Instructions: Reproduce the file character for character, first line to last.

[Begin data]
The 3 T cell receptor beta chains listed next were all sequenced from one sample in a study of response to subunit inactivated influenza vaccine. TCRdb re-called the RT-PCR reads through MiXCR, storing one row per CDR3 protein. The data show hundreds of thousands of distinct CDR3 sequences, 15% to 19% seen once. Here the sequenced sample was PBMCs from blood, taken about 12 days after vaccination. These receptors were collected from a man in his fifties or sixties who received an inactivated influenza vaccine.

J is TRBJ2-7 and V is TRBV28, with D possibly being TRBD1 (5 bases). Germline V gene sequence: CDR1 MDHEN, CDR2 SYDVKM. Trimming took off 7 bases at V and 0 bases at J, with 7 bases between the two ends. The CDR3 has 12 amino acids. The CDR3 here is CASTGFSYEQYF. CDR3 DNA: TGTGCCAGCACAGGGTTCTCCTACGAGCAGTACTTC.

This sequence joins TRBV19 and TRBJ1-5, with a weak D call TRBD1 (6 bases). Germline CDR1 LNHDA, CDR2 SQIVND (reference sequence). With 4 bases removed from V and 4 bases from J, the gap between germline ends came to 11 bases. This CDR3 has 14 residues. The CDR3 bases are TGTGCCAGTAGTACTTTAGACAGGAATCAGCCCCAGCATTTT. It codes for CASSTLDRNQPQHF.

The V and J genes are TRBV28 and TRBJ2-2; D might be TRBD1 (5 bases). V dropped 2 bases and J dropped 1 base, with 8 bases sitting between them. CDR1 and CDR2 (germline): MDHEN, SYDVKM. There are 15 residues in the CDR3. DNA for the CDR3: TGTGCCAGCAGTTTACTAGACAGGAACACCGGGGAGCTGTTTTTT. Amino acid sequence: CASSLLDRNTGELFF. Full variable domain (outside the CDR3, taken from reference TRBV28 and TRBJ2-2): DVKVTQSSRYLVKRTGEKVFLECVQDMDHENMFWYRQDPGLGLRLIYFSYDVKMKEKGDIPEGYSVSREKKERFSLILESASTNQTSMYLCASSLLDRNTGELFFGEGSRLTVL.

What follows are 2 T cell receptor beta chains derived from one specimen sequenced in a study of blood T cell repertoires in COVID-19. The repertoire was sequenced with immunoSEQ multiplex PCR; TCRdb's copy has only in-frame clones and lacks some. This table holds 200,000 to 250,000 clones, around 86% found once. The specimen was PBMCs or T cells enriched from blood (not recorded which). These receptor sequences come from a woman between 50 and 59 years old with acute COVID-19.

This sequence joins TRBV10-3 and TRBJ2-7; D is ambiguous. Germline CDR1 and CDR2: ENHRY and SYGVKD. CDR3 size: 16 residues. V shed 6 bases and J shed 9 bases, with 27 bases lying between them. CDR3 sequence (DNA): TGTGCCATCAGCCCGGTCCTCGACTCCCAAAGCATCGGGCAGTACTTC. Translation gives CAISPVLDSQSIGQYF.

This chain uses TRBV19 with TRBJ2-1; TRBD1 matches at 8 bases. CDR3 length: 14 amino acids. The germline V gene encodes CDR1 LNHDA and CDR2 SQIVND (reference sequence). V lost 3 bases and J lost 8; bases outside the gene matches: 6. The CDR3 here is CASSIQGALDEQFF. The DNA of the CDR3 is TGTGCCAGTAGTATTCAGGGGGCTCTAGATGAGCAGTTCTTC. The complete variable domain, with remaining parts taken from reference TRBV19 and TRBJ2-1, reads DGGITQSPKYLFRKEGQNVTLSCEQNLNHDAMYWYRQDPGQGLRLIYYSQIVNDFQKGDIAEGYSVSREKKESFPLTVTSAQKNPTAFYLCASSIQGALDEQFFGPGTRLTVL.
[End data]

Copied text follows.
The 3 T cell receptor beta chains listed next were all sequenced from one sample in a study of response to subunit inactivated influenza vaccine. TCRdb re-called the RT-PCR reads through MiXCR, storing one row per CDR3 protein. The data show hundreds of thousands of distinct CDR3 sequences, 15% to 19% seen once. Here the sequenced sample was PBMCs from blood, taken about 12 days after vaccination. These receptors were collected from a man in his fifties or sixties who received an inactivated influenza vaccine.

J is TRBJ2-7 and V is TRBV28, with D possibly being TRBD1 (5 bases). Germline V gene sequence: CDR1 MDHEN, CDR2 SYDVKM. Trimming took off 7 bases at V and 0 bases at J, with 7 bases between the two ends. The CDR3 has 12 amino acids. The CDR3 here is CASTGFSYEQYF. CDR3 DNA: TGTGCCAGCACAGGGTTCTCCTACGAGCAGTACTTC.

This sequence joins TRBV19 and TRBJ1-5, with a weak D call TRBD1 (6 bases). Germline CDR1 LNHDA, CDR2 SQIVND (reference sequence). With 4 bases removed from V and 4 bases from J, the gap between germline ends came to 11 bases. This CDR3 has 14 residues. The CDR3 bases are TGTGCCAGTAGTACTTTAGACAGGAATCAGCCCCAGCATTTT. It codes for CASSTLDRNQPQHF.

The V and J genes are TRBV28 and TRBJ2-2; D might be TRBD1 (5 bases). V dropped 2 bases and J dropped 1 base, with 8 bases sitting between them. CDR1 and CDR2 (germline): MDHEN, SYDVKM. There are 15 residues in the CDR3. DNA for the CDR3: TGTGCCAGCAGTTTACTAGACAGGAACACCGGGGAGCTGTTTTTT. Amino acid sequence: CASSLLDRNTGELFF. Full variable domain (outside the CDR3, taken from reference TRBV28 and TRBJ2-2): DVKVTQSSRYLVKRTGEKVFLECVQDMDHENMFWYRQDPGLGLRLIYFSYDVKMKEKGDIPEGYSVSREKKERFSLILESASTNQTSMYLCASSLLDRNTGELFFGEGSRLTVL.

What follows are 2 T cell receptor beta chains derived from one specimen sequenced in a study of blood T cell repertoires in COVID-19. The repertoire was sequenced with immunoSEQ multiplex PCR; TCRdb's copy has only in-frame clones and lacks some. This table holds 200,000 to 250,000 clones, around 86% found once. The specimen was PBMCs or T cells enriched from blood (not recorded which). These receptor sequences come from a woman between 50 and 59 years old with acute COVID-19.

This sequence joins TRBV10-3 and TRBJ2-7; D is ambiguous. Germline CDR1 and CDR2: ENHRY and SYGVKD. CDR3 size: 16 residues. V shed 6 bases and J shed 9 bases, with 27 bases lying between them. CDR3 sequence (DNA): TGTGCCATCAGCCCGGTCCTCGACTCCCAAAGCATCGGGCAGTACTTC. Translation gives CAISPVLDSQSIGQYF.

This chain uses TRBV19 with TRBJ2-1; TRBD1 matches at 8 bases. CDR3 length: 14 amino acids. The germline V gene encodes CDR1 LNHDA and CDR2 SQIVND (reference sequence). V lost 3 bases and J lost 8; bases outside the gene matches: 6. The CDR3 here is CASSIQGALDEQFF. The DNA of the CDR3 is TGTGCCAGTAGTATTCAGGGGGCTCTAGATGAGCAGTTCTTC. The complete variable domain, with remaining parts taken from reference TRBV19 and TRBJ2-1, reads DGGITQSPKYLFRKEGQNVTLSCEQNLNHDAMYWYRQDPGQGLRLIYYSQIVNDFQKGDIAEGYSVSREKKESFPLTVTSAQKNPTAFYLCASSIQGALDEQFFGPGTRLTVL.